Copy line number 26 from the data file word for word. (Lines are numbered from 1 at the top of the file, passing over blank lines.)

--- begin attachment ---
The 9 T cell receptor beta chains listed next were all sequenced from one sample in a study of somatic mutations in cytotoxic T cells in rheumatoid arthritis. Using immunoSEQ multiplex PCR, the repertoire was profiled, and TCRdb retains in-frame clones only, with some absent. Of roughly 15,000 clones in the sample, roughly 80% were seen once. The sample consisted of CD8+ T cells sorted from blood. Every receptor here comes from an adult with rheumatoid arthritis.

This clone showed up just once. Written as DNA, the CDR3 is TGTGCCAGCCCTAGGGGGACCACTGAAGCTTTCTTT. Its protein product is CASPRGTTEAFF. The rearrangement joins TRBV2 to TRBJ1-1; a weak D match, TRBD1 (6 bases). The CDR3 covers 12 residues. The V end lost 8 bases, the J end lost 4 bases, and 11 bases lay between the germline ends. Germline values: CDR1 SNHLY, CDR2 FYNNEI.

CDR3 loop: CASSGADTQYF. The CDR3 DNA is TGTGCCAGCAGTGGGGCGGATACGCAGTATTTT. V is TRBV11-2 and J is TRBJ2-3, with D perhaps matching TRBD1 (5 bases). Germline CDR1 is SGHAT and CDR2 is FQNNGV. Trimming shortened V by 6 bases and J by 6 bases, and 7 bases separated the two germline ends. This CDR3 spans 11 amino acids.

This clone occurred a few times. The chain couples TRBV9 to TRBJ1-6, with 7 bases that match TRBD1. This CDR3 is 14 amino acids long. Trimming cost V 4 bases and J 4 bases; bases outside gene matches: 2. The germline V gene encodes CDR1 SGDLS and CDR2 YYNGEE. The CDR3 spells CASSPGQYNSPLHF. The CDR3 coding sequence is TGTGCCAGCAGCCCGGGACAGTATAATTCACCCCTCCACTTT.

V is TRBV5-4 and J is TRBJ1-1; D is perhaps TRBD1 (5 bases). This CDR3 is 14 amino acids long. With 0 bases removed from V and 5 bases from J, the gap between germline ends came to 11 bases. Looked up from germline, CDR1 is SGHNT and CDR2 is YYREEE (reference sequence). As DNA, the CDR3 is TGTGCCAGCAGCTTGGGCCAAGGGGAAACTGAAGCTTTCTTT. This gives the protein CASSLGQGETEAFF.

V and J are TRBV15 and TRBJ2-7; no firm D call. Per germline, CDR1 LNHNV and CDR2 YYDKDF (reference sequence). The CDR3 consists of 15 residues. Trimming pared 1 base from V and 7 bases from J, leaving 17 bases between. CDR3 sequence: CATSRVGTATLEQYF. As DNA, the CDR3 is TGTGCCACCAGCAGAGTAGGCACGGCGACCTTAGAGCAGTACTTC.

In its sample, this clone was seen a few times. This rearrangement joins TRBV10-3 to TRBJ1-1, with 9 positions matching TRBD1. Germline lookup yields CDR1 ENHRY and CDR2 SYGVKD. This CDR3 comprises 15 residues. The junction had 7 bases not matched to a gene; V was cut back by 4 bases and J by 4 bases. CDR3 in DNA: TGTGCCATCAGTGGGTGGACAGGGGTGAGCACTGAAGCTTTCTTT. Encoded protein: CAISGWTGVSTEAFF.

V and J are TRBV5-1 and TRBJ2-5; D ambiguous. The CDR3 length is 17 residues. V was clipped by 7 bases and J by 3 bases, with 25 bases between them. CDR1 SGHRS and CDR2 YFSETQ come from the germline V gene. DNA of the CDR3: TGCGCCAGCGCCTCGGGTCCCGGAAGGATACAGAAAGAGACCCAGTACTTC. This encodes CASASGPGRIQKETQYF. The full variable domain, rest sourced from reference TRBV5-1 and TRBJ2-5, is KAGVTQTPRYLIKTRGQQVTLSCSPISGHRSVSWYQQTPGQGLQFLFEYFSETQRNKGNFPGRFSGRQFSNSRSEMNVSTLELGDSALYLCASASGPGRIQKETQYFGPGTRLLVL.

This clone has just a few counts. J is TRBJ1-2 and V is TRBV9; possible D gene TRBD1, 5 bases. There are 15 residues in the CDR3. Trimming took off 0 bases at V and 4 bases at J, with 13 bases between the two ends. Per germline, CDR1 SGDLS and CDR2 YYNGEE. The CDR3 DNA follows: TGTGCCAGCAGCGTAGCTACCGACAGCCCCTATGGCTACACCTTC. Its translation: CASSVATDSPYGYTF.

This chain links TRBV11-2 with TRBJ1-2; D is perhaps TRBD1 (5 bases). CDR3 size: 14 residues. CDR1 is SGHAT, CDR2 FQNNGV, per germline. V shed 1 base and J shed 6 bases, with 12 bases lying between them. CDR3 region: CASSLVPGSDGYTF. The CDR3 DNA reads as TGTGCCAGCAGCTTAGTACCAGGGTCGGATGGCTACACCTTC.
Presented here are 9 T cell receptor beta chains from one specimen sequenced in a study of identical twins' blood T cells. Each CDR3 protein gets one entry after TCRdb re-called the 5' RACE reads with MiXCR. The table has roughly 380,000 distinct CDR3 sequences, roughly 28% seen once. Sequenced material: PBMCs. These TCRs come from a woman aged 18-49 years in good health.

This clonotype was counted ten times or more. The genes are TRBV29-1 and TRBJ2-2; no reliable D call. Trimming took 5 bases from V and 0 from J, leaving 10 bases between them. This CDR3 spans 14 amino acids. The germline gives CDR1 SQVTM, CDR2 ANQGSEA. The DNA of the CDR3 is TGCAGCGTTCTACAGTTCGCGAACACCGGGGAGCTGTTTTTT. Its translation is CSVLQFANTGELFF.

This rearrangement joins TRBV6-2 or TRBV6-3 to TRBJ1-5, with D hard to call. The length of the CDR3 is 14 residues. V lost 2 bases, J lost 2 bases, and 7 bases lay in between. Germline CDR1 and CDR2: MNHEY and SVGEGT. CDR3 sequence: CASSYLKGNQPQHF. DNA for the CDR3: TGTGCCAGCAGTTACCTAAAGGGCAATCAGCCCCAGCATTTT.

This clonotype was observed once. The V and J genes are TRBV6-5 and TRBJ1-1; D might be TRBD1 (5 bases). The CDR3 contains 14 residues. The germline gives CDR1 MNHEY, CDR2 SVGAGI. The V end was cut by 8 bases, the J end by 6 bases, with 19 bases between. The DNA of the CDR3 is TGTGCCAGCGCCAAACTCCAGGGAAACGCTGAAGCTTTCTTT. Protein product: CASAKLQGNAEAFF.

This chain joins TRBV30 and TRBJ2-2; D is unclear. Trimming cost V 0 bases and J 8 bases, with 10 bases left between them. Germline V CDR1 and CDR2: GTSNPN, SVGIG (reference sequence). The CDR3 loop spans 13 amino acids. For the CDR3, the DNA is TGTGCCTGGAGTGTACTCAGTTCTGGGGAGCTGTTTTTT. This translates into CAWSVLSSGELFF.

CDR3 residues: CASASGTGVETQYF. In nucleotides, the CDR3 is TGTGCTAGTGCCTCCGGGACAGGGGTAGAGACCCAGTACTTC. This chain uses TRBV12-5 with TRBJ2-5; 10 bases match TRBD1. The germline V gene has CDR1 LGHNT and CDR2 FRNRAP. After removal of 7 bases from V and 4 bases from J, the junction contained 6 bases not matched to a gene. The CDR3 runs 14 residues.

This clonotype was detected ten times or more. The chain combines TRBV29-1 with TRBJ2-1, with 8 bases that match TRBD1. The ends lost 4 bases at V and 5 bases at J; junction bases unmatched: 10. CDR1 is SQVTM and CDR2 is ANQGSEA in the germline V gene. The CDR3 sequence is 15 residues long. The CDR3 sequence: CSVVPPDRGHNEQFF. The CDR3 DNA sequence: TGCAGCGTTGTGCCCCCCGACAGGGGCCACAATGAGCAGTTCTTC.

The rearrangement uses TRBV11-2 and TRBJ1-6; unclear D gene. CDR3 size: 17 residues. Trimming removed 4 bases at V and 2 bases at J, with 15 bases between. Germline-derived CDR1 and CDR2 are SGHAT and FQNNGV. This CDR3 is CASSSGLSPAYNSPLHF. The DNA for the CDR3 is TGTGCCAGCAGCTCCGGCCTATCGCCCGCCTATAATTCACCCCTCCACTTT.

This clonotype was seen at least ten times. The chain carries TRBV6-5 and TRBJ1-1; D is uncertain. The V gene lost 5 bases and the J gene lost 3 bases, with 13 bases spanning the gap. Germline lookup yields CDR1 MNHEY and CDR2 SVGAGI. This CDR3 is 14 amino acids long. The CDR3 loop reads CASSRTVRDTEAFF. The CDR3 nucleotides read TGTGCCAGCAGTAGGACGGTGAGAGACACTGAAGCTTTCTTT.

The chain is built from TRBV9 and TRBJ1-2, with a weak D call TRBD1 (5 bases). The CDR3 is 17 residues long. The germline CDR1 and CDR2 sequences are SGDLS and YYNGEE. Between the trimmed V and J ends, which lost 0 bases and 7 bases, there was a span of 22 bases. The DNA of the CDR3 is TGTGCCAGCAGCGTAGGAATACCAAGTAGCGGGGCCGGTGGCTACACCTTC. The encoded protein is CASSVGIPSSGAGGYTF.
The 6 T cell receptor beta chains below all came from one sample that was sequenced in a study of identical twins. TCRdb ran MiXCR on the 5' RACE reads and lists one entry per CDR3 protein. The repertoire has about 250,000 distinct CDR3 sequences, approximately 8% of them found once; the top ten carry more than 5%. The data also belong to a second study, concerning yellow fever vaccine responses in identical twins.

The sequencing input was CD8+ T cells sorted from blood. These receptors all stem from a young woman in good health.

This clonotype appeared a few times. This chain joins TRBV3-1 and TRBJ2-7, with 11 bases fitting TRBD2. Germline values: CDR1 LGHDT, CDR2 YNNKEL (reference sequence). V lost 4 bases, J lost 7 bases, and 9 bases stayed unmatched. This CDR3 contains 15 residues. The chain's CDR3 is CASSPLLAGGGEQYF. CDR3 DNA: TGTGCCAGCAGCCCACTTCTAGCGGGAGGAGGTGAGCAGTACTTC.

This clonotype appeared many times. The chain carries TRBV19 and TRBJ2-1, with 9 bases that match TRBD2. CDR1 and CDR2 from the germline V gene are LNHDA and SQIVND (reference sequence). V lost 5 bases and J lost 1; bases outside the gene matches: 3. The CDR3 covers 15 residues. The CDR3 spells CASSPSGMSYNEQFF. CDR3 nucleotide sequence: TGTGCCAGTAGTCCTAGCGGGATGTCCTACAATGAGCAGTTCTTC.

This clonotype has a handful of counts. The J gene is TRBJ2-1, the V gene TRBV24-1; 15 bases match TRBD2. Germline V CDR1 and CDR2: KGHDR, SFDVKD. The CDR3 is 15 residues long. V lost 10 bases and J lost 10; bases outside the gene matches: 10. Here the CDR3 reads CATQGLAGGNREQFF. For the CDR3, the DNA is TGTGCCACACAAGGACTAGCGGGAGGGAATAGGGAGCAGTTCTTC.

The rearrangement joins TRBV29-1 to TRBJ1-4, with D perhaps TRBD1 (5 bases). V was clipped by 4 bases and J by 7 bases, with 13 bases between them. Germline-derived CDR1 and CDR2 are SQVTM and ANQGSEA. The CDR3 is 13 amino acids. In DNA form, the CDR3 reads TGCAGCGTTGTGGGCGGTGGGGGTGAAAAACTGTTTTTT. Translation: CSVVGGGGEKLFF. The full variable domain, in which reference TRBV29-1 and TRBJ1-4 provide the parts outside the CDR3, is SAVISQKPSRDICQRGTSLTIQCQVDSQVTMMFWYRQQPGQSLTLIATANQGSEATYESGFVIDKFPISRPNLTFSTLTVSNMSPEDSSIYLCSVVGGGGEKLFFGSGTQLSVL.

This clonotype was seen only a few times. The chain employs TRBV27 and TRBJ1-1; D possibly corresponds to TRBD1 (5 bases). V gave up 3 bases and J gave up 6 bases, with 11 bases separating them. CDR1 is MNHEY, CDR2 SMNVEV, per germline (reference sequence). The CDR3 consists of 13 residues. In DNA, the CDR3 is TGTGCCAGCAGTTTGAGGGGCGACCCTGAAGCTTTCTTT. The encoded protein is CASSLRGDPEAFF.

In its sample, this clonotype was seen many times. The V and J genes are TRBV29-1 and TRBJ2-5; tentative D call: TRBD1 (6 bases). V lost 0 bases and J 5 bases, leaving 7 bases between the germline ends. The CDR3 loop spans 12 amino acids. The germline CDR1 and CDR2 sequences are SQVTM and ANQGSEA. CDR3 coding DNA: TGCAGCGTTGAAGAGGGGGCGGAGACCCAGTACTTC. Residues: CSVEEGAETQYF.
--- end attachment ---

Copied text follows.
The rearrangement joins TRBV29-1 to TRBJ1-4, with D perhaps TRBD1 (5 bases). V was clipped by 4 bases and J by 7 bases, with 13 bases between them. Germline-derived CDR1 and CDR2 are SQVTM and ANQGSEA. The CDR3 is 13 amino acids. In DNA form, the CDR3 reads TGCAGCGTTGTGGGCGGTGGGGGTGAAAAACTGTTTTTT. Translation: CSVVGGGGEKLFF. The full variable domain, in which reference TRBV29-1 and TRBJ1-4 provide the parts outside the CDR3, is SAVISQKPSRDICQRGTSLTIQCQVDSQVTMMFWYRQQPGQSLTLIATANQGSEATYESGFVIDKFPISRPNLTFSTLTVSNMSPEDSSIYLCSVVGGGGEKLFFGSGTQLSVL.